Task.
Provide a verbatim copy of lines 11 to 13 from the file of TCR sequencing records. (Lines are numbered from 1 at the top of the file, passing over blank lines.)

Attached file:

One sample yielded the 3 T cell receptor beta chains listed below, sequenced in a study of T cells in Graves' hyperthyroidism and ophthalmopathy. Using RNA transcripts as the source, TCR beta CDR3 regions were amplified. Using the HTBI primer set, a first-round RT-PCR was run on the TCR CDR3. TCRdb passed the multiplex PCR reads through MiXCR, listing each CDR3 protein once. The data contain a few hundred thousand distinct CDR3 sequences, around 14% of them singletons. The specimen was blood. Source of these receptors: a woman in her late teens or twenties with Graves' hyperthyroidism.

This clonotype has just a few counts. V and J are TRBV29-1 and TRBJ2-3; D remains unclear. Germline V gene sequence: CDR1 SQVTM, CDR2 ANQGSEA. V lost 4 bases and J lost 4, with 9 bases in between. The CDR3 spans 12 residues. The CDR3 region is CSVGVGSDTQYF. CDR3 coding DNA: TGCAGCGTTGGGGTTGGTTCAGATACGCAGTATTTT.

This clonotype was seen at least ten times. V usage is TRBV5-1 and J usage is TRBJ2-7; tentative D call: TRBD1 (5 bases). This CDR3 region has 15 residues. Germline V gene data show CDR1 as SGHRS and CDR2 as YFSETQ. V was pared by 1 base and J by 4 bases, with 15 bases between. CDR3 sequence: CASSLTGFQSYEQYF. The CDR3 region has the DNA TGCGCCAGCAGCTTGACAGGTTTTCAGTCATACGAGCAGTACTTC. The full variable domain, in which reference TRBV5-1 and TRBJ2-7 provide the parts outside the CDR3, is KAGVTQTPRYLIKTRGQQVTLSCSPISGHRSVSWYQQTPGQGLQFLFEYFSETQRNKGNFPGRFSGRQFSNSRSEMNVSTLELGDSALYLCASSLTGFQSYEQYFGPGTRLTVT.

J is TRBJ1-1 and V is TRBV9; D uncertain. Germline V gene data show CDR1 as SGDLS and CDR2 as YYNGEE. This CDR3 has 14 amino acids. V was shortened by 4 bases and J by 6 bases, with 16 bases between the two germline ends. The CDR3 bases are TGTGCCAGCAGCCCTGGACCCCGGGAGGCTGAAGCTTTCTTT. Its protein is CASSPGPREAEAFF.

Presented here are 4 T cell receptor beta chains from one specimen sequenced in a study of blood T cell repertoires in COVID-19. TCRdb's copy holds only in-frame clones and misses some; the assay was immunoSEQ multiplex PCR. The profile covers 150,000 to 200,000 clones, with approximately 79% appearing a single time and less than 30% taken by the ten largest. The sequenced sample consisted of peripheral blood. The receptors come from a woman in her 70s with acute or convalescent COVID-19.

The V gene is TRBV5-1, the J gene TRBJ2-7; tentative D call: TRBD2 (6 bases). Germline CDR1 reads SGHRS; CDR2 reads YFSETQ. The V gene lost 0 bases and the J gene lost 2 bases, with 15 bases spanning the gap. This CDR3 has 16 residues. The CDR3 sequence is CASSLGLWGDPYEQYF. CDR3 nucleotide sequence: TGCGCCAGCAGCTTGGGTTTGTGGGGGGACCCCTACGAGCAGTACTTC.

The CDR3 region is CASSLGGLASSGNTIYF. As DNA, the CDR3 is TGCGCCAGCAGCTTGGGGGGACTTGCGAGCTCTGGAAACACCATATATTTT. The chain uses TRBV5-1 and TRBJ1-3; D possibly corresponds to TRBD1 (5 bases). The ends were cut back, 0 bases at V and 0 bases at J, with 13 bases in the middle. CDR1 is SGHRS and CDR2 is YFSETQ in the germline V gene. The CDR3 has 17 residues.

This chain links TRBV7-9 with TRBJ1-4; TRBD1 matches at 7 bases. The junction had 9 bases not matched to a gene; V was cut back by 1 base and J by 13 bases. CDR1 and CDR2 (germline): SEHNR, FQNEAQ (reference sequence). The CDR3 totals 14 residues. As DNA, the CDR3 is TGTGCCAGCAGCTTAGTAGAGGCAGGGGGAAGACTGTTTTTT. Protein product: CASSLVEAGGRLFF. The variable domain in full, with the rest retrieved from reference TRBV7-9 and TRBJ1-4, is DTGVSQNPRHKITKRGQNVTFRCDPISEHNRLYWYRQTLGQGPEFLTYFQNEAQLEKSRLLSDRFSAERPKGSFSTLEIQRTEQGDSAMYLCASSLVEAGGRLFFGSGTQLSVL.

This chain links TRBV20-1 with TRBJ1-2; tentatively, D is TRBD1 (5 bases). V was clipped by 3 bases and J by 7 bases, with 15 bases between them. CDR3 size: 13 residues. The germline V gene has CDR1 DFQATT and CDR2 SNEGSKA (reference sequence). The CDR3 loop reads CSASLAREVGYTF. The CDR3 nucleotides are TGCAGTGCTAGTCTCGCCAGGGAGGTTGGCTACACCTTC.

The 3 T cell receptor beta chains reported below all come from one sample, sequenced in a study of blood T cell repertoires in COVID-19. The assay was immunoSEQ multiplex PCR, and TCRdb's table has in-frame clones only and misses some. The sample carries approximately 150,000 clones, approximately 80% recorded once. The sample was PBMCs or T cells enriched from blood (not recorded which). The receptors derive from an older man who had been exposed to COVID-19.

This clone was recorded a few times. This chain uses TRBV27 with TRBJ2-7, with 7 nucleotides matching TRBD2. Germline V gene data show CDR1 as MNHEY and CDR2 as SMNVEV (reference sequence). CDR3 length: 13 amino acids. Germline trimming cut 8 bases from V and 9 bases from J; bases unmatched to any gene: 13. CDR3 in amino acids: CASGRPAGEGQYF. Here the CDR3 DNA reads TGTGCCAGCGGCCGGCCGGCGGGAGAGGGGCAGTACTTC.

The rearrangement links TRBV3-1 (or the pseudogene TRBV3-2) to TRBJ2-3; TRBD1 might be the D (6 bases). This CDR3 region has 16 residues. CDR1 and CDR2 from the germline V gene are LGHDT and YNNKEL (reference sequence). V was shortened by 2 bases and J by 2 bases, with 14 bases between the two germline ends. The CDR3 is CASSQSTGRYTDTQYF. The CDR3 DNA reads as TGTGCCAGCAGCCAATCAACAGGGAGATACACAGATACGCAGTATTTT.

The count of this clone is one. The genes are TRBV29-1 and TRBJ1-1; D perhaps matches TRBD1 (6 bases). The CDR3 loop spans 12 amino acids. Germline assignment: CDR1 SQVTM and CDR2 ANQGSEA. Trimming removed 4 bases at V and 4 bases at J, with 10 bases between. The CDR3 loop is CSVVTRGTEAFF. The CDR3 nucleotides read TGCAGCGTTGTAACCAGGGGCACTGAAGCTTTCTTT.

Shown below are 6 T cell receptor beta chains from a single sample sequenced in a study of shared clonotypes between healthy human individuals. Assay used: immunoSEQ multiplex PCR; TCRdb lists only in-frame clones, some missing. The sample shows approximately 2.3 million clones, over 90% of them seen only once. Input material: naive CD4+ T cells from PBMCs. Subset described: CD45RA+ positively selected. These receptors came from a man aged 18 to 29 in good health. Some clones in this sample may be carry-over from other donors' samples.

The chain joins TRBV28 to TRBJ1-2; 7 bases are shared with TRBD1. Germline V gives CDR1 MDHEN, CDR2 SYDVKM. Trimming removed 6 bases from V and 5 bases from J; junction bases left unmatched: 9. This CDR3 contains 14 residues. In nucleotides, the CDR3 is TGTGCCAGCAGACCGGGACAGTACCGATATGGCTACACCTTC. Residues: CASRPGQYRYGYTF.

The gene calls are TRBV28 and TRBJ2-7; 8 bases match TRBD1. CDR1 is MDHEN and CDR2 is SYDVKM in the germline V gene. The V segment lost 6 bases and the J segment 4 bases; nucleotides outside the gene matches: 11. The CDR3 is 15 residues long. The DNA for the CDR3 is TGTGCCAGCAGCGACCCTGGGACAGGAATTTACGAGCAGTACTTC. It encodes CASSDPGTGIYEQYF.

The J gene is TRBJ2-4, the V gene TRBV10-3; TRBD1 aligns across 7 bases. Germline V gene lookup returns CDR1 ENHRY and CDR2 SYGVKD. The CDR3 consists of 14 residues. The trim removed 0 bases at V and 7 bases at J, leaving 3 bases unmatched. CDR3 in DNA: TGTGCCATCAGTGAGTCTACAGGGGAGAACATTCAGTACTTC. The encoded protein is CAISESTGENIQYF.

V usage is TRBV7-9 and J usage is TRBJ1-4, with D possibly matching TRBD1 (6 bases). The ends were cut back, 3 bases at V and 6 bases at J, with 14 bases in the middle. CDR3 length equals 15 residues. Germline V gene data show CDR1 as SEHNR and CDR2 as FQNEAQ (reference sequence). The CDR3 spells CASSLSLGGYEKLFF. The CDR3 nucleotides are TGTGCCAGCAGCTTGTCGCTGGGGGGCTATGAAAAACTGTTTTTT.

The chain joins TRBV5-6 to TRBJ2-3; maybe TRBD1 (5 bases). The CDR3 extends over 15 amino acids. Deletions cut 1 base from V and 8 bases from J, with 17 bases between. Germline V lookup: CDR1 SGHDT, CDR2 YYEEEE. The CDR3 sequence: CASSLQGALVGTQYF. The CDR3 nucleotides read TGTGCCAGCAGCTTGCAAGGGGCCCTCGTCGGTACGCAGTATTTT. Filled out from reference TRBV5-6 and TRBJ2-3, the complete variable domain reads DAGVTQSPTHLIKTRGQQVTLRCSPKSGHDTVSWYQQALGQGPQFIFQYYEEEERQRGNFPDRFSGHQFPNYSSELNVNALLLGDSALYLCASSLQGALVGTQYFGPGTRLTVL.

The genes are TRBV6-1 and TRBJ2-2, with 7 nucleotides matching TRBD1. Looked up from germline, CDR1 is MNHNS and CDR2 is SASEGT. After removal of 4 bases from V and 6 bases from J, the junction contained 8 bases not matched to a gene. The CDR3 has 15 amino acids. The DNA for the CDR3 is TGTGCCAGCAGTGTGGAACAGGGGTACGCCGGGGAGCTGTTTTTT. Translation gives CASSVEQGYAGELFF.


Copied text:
This clone was recorded a few times. This chain uses TRBV27 with TRBJ2-7, with 7 nucleotides matching TRBD2. Germline V gene data show CDR1 as MNHEY and CDR2 as SMNVEV (reference sequence). CDR3 length: 13 amino acids. Germline trimming cut 8 bases from V and 9 bases from J; bases unmatched to any gene: 13. CDR3 in amino acids: CASGRPAGEGQYF. Here the CDR3 DNA reads TGTGCCAGCGGCCGGCCGGCGGGAGAGGGGCAGTACTTC.

The rearrangement links TRBV3-1 (or the pseudogene TRBV3-2) to TRBJ2-3; TRBD1 might be the D (6 bases). This CDR3 region has 16 residues. CDR1 and CDR2 from the germline V gene are LGHDT and YNNKEL (reference sequence). V was shortened by 2 bases and J by 2 bases, with 14 bases between the two germline ends. The CDR3 is CASSQSTGRYTDTQYF. The CDR3 DNA reads as TGTGCCAGCAGCCAATCAACAGGGAGATACACAGATACGCAGTATTTT.

The count of this clone is one. The genes are TRBV29-1 and TRBJ1-1; D perhaps matches TRBD1 (6 bases). The CDR3 loop spans 12 amino acids. Germline assignment: CDR1 SQVTM and CDR2 ANQGSEA. Trimming removed 4 bases at V and 4 bases at J, with 10 bases between. The CDR3 loop is CSVVTRGTEAFF. The CDR3 nucleotides read TGCAGCGTTGTAACCAGGGGCACTGAAGCTTTCTTT.